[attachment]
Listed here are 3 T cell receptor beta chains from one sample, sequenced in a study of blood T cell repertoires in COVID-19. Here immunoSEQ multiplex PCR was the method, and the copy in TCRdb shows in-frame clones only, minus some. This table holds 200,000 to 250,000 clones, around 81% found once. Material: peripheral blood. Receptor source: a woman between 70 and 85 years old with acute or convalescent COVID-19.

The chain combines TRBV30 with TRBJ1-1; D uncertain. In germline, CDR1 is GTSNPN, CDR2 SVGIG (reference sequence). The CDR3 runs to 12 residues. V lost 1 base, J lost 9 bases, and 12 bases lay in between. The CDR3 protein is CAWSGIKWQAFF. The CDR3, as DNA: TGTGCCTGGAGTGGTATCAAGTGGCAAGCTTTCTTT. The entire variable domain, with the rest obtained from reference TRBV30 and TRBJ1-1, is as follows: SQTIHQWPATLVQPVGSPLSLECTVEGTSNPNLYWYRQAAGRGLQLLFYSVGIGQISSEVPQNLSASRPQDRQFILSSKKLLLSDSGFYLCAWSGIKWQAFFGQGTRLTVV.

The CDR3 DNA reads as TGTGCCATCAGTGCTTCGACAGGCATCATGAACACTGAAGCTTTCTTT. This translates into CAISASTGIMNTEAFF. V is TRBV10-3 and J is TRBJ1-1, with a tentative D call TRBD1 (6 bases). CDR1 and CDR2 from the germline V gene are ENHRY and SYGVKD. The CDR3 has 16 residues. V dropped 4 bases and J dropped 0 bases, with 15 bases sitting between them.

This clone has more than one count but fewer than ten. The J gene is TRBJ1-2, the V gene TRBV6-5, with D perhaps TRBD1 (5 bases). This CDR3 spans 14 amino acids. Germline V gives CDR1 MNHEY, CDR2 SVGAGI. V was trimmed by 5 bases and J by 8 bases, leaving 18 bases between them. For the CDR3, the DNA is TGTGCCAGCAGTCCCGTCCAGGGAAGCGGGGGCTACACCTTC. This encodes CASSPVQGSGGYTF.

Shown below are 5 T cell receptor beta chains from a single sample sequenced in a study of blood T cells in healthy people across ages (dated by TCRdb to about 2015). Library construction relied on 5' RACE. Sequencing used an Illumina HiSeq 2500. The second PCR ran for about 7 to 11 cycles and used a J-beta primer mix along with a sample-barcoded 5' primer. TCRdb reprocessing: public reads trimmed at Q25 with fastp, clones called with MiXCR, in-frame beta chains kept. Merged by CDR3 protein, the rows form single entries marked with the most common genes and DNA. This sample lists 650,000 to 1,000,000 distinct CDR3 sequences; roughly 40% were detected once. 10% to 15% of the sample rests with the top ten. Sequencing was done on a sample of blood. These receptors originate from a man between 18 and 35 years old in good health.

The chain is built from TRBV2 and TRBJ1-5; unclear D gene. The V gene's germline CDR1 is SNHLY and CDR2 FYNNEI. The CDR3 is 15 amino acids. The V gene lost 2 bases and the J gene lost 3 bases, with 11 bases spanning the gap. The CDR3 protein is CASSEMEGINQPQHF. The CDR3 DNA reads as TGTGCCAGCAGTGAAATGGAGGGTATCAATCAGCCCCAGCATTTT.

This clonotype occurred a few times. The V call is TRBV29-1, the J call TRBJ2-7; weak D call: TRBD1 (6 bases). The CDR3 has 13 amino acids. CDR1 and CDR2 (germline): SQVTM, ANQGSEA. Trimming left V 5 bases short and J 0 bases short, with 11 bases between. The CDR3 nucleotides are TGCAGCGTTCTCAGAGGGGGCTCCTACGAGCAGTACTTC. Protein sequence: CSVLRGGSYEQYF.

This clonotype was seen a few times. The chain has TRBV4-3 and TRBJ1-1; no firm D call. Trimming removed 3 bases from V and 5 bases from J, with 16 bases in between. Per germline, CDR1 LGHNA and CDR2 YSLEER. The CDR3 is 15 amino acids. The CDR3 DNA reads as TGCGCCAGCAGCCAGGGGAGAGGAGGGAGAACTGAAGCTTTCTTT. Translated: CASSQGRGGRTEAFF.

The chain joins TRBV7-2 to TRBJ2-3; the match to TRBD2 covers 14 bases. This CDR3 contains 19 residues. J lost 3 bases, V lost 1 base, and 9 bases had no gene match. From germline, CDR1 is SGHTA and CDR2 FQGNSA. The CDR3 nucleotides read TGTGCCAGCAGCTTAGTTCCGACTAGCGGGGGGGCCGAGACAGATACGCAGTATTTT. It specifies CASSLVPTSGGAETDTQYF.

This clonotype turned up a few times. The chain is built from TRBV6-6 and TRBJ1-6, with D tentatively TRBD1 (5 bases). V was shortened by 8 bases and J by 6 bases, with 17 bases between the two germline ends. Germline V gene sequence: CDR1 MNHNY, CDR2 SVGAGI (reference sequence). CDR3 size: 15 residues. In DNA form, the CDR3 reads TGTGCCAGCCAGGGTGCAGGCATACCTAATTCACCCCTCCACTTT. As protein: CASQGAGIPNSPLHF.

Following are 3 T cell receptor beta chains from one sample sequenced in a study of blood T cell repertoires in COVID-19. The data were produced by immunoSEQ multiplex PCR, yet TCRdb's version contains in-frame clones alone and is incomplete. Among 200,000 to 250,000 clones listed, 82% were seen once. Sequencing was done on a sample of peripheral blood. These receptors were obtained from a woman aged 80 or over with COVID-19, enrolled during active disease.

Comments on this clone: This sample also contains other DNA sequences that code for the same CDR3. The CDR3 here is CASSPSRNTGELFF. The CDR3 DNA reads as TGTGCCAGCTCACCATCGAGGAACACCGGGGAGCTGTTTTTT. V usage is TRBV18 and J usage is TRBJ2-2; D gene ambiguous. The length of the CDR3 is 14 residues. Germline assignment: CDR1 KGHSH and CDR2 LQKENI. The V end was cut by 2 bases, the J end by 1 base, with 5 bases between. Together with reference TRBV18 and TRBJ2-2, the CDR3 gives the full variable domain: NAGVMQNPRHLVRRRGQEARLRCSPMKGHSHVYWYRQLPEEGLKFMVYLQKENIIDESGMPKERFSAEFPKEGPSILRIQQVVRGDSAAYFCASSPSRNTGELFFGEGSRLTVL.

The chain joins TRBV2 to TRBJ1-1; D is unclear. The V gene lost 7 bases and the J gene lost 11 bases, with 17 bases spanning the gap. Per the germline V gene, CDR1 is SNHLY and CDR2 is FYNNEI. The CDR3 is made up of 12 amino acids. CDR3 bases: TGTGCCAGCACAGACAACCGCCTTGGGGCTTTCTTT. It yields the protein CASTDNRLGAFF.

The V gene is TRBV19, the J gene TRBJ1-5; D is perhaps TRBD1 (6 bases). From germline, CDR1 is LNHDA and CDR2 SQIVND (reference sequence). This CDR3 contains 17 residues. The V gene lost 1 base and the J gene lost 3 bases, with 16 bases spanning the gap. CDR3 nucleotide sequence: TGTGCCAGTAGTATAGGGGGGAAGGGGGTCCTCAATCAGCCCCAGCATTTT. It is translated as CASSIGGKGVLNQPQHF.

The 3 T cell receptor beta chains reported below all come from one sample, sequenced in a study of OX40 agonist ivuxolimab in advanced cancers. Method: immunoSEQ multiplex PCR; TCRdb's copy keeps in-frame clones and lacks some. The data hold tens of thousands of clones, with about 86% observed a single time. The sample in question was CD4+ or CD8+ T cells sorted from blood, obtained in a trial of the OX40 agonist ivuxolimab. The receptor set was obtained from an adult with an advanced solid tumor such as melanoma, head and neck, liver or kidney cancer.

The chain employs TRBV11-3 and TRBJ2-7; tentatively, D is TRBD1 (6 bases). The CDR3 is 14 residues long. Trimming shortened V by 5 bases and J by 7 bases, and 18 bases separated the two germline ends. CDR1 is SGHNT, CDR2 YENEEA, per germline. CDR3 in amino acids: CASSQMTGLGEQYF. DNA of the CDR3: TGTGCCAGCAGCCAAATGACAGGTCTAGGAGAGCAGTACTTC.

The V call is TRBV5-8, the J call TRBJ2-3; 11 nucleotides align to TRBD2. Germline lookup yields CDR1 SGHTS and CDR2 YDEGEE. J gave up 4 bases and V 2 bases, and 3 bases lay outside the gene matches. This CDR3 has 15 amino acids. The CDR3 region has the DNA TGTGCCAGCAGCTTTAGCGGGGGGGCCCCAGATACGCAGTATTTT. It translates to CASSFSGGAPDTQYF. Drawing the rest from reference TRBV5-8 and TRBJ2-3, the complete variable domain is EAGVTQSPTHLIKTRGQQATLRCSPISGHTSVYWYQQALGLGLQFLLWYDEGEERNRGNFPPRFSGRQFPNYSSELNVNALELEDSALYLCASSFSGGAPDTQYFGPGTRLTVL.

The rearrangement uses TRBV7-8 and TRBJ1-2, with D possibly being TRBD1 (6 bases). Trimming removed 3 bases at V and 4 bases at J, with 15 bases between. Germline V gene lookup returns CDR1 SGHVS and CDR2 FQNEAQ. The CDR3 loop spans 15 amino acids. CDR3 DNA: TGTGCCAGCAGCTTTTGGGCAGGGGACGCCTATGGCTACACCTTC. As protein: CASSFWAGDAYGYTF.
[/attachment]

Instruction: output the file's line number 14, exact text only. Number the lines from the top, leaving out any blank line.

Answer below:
The V gene is TRBV19, the J gene TRBJ1-5; D is perhaps TRBD1 (6 bases). From germline, CDR1 is LNHDA and CDR2 SQIVND (reference sequence). This CDR3 contains 17 residues. The V gene lost 1 base and the J gene lost 3 bases, with 16 bases spanning the gap. CDR3 nucleotide sequence: TGTGCCAGTAGTATAGGGGGGAAGGGGGTCCTCAATCAGCCCCAGCATTTT. It is translated as CASSIGGKGVLNQPQHF.